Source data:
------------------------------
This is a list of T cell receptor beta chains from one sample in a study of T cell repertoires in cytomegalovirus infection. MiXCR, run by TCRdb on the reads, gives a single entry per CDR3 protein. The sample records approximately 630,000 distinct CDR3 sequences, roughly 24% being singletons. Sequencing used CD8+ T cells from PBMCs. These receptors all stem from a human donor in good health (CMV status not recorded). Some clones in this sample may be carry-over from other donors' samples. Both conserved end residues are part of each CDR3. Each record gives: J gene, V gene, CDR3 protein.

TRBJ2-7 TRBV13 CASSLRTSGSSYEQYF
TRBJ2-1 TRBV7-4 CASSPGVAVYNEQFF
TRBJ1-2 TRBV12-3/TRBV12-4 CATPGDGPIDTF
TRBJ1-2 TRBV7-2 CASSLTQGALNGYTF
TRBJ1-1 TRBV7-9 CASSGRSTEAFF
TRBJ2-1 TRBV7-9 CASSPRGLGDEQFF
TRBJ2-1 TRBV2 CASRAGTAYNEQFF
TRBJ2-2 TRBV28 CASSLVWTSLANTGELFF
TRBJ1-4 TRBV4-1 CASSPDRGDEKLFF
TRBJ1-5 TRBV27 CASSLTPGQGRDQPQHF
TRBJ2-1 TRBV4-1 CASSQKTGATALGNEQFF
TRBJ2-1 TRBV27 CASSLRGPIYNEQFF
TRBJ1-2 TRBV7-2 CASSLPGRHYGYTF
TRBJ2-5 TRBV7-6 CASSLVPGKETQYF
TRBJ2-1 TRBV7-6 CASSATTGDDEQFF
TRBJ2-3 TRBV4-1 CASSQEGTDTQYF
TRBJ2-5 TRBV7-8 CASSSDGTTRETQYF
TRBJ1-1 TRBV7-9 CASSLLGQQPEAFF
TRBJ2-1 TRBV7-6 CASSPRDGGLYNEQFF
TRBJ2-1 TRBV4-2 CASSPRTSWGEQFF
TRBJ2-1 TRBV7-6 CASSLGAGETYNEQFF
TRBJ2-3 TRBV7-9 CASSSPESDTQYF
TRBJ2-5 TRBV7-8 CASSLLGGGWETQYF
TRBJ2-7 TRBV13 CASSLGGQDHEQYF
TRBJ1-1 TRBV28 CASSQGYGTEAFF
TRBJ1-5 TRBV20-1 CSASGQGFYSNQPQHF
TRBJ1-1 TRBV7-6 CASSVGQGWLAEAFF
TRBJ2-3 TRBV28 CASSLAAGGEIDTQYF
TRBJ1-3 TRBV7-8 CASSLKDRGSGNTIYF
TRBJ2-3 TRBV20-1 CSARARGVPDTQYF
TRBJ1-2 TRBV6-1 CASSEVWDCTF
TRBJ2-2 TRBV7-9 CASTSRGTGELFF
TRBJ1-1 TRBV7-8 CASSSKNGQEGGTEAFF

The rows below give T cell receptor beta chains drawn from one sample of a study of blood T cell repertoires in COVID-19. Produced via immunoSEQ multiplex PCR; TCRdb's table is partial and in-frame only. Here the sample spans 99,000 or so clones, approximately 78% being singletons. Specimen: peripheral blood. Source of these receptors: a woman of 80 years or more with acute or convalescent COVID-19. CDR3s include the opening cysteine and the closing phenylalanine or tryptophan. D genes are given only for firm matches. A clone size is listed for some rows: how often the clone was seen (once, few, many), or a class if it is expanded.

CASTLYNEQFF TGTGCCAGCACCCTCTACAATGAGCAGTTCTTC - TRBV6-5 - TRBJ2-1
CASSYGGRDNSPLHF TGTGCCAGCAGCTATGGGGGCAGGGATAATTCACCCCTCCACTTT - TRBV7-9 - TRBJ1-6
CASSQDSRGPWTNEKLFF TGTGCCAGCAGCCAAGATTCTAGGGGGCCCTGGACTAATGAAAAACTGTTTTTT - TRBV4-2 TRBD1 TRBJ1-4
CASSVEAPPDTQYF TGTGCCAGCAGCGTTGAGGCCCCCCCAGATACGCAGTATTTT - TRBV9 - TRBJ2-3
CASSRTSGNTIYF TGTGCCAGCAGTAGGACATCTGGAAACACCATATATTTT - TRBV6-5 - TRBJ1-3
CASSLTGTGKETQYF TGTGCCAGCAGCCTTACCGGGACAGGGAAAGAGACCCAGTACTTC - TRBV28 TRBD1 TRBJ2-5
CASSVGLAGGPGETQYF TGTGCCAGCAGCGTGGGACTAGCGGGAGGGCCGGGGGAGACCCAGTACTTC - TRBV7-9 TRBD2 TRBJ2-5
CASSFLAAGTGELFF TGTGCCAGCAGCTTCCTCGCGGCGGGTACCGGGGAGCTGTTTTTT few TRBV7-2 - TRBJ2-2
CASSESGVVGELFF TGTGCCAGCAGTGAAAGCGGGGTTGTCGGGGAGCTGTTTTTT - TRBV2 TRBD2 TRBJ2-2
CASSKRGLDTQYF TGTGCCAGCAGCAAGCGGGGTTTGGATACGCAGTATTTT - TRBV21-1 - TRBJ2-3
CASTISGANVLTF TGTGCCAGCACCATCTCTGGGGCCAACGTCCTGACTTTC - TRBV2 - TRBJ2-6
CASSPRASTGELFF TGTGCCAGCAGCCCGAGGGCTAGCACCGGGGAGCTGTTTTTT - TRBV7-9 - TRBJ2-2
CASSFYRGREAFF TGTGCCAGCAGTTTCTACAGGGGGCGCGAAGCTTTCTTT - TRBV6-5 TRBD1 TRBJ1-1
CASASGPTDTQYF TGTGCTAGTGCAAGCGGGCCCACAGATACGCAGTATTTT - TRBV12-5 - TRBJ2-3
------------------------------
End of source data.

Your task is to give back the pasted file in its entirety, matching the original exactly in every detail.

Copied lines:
This is a list of T cell receptor beta chains from one sample in a study of T cell repertoires in cytomegalovirus infection. MiXCR, run by TCRdb on the reads, gives a single entry per CDR3 protein. The sample records approximately 630,000 distinct CDR3 sequences, roughly 24% being singletons. Sequencing used CD8+ T cells from PBMCs. These receptors all stem from a human donor in good health (CMV status not recorded). Some clones in this sample may be carry-over from other donors' samples. Both conserved end residues are part of each CDR3. Each record gives: J gene, V gene, CDR3 protein.

TRBJ2-7 TRBV13 CASSLRTSGSSYEQYF
TRBJ2-1 TRBV7-4 CASSPGVAVYNEQFF
TRBJ1-2 TRBV12-3/TRBV12-4 CATPGDGPIDTF
TRBJ1-2 TRBV7-2 CASSLTQGALNGYTF
TRBJ1-1 TRBV7-9 CASSGRSTEAFF
TRBJ2-1 TRBV7-9 CASSPRGLGDEQFF
TRBJ2-1 TRBV2 CASRAGTAYNEQFF
TRBJ2-2 TRBV28 CASSLVWTSLANTGELFF
TRBJ1-4 TRBV4-1 CASSPDRGDEKLFF
TRBJ1-5 TRBV27 CASSLTPGQGRDQPQHF
TRBJ2-1 TRBV4-1 CASSQKTGATALGNEQFF
TRBJ2-1 TRBV27 CASSLRGPIYNEQFF
TRBJ1-2 TRBV7-2 CASSLPGRHYGYTF
TRBJ2-5 TRBV7-6 CASSLVPGKETQYF
TRBJ2-1 TRBV7-6 CASSATTGDDEQFF
TRBJ2-3 TRBV4-1 CASSQEGTDTQYF
TRBJ2-5 TRBV7-8 CASSSDGTTRETQYF
TRBJ1-1 TRBV7-9 CASSLLGQQPEAFF
TRBJ2-1 TRBV7-6 CASSPRDGGLYNEQFF
TRBJ2-1 TRBV4-2 CASSPRTSWGEQFF
TRBJ2-1 TRBV7-6 CASSLGAGETYNEQFF
TRBJ2-3 TRBV7-9 CASSSPESDTQYF
TRBJ2-5 TRBV7-8 CASSLLGGGWETQYF
TRBJ2-7 TRBV13 CASSLGGQDHEQYF
TRBJ1-1 TRBV28 CASSQGYGTEAFF
TRBJ1-5 TRBV20-1 CSASGQGFYSNQPQHF
TRBJ1-1 TRBV7-6 CASSVGQGWLAEAFF
TRBJ2-3 TRBV28 CASSLAAGGEIDTQYF
TRBJ1-3 TRBV7-8 CASSLKDRGSGNTIYF
TRBJ2-3 TRBV20-1 CSARARGVPDTQYF
TRBJ1-2 TRBV6-1 CASSEVWDCTF
TRBJ2-2 TRBV7-9 CASTSRGTGELFF
TRBJ1-1 TRBV7-8 CASSSKNGQEGGTEAFF

The rows below give T cell receptor beta chains drawn from one sample of a study of blood T cell repertoires in COVID-19. Produced via immunoSEQ multiplex PCR; TCRdb's table is partial and in-frame only. Here the sample spans 99,000 or so clones, approximately 78% being singletons. Specimen: peripheral blood. Source of these receptors: a woman of 80 years or more with acute or convalescent COVID-19. CDR3s include the opening cysteine and the closing phenylalanine or tryptophan. D genes are given only for firm matches. A clone size is listed for some rows: how often the clone was seen (once, few, many), or a class if it is expanded.

CASTLYNEQFF TGTGCCAGCACCCTCTACAATGAGCAGTTCTTC - TRBV6-5 - TRBJ2-1
CASSYGGRDNSPLHF TGTGCCAGCAGCTATGGGGGCAGGGATAATTCACCCCTCCACTTT - TRBV7-9 - TRBJ1-6
CASSQDSRGPWTNEKLFF TGTGCCAGCAGCCAAGATTCTAGGGGGCCCTGGACTAATGAAAAACTGTTTTTT - TRBV4-2 TRBD1 TRBJ1-4
CASSVEAPPDTQYF TGTGCCAGCAGCGTTGAGGCCCCCCCAGATACGCAGTATTTT - TRBV9 - TRBJ2-3
CASSRTSGNTIYF TGTGCCAGCAGTAGGACATCTGGAAACACCATATATTTT - TRBV6-5 - TRBJ1-3
CASSLTGTGKETQYF TGTGCCAGCAGCCTTACCGGGACAGGGAAAGAGACCCAGTACTTC - TRBV28 TRBD1 TRBJ2-5
CASSVGLAGGPGETQYF TGTGCCAGCAGCGTGGGACTAGCGGGAGGGCCGGGGGAGACCCAGTACTTC - TRBV7-9 TRBD2 TRBJ2-5
CASSFLAAGTGELFF TGTGCCAGCAGCTTCCTCGCGGCGGGTACCGGGGAGCTGTTTTTT few TRBV7-2 - TRBJ2-2
CASSESGVVGELFF TGTGCCAGCAGTGAAAGCGGGGTTGTCGGGGAGCTGTTTTTT - TRBV2 TRBD2 TRBJ2-2
CASSKRGLDTQYF TGTGCCAGCAGCAAGCGGGGTTTGGATACGCAGTATTTT - TRBV21-1 - TRBJ2-3
CASTISGANVLTF TGTGCCAGCACCATCTCTGGGGCCAACGTCCTGACTTTC - TRBV2 - TRBJ2-6
CASSPRASTGELFF TGTGCCAGCAGCCCGAGGGCTAGCACCGGGGAGCTGTTTTTT - TRBV7-9 - TRBJ2-2
CASSFYRGREAFF TGTGCCAGCAGTTTCTACAGGGGGCGCGAAGCTTTCTTT - TRBV6-5 TRBD1 TRBJ1-1
CASASGPTDTQYF TGTGCTAGTGCAAGCGGGCCCACAGATACGCAGTATTTT - TRBV12-5 - TRBJ2-3